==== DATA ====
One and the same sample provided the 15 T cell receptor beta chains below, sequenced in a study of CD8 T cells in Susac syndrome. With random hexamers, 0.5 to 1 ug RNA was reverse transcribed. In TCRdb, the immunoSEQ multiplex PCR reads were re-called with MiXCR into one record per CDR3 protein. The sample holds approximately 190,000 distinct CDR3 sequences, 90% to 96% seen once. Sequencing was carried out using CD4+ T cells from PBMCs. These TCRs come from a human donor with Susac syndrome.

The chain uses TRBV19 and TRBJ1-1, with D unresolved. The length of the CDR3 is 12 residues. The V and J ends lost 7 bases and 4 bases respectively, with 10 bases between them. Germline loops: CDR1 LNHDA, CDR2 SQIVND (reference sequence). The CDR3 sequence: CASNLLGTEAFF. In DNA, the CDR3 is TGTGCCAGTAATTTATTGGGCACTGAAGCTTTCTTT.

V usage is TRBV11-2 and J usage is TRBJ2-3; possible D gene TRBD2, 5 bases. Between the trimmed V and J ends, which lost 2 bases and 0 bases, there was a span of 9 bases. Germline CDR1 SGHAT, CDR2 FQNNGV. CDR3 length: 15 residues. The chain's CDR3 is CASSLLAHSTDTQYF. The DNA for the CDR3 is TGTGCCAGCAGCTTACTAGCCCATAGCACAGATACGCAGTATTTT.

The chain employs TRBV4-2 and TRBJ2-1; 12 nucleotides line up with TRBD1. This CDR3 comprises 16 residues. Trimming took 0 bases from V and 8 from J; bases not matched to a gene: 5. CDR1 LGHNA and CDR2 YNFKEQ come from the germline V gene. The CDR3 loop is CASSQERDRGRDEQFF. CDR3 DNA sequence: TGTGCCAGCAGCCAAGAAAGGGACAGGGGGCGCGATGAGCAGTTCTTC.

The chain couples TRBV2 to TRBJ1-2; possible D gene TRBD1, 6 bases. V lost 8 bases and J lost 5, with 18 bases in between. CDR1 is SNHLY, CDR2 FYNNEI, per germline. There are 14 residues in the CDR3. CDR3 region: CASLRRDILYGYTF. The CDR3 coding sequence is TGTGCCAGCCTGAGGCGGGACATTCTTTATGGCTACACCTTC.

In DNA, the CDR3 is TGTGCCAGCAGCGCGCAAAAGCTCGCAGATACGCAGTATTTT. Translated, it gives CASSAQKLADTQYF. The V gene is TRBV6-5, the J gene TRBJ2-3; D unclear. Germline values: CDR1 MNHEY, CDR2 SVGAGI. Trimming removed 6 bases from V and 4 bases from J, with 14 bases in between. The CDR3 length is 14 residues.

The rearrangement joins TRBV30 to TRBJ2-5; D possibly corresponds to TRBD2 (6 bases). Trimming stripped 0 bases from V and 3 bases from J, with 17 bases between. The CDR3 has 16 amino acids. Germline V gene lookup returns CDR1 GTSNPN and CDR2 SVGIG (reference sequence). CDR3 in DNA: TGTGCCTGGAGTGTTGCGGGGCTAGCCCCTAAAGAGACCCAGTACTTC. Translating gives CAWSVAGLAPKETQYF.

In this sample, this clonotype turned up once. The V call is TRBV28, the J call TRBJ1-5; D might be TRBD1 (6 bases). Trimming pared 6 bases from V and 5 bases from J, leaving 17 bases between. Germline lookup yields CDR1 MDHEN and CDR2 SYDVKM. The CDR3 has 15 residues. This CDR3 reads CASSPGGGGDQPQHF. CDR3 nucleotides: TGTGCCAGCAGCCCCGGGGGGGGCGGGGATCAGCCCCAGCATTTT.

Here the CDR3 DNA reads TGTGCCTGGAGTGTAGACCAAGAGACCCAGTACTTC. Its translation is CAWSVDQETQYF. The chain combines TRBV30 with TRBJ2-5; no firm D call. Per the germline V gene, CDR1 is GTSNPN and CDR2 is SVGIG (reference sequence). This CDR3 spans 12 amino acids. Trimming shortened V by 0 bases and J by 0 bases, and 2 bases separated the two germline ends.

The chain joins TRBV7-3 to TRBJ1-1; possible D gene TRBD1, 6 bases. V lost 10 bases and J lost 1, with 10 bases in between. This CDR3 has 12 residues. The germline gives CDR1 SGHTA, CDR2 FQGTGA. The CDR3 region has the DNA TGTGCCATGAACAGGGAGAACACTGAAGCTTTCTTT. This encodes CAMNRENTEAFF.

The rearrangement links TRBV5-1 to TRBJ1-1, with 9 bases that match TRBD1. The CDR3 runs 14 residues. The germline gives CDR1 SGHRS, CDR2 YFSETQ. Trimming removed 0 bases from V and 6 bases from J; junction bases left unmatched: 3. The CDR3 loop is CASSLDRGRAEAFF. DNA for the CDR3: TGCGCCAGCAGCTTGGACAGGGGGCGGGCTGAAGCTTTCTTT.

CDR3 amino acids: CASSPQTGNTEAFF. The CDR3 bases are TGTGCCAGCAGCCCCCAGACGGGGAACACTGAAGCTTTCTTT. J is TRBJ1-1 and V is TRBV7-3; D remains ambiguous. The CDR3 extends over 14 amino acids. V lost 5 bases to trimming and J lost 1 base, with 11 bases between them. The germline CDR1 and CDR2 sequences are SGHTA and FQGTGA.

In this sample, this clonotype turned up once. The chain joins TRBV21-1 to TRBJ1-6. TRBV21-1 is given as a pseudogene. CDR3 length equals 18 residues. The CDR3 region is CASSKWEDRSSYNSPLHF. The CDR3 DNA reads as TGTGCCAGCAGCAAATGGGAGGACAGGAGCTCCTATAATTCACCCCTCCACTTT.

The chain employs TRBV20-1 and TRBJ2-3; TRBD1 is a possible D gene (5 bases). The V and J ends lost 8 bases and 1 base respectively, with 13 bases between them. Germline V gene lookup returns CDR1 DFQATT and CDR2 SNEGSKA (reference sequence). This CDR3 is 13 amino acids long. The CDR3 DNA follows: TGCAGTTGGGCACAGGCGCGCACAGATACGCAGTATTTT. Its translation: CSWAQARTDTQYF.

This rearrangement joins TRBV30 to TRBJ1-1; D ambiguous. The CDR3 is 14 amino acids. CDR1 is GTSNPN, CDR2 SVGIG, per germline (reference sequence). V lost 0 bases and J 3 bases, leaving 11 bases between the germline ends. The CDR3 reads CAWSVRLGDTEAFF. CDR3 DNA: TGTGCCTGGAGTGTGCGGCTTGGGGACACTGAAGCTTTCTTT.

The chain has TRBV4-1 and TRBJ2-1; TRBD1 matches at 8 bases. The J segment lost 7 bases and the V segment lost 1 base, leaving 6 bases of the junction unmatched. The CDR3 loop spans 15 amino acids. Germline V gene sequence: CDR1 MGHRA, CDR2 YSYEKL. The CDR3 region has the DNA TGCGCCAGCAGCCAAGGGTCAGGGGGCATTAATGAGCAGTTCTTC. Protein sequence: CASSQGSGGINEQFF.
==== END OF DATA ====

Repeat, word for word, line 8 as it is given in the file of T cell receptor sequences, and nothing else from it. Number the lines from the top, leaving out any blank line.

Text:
In this sample, this clonotype turned up once. The V call is TRBV28, the J call TRBJ1-5; D might be TRBD1 (6 bases). Trimming pared 6 bases from V and 5 bases from J, leaving 17 bases between. Germline lookup yields CDR1 MDHEN and CDR2 SYDVKM. The CDR3 has 15 residues. This CDR3 reads CASSPGGGGDQPQHF. CDR3 nucleotides: TGTGCCAGCAGCCCCGGGGGGGGCGGGGATCAGCCCCAGCATTTT.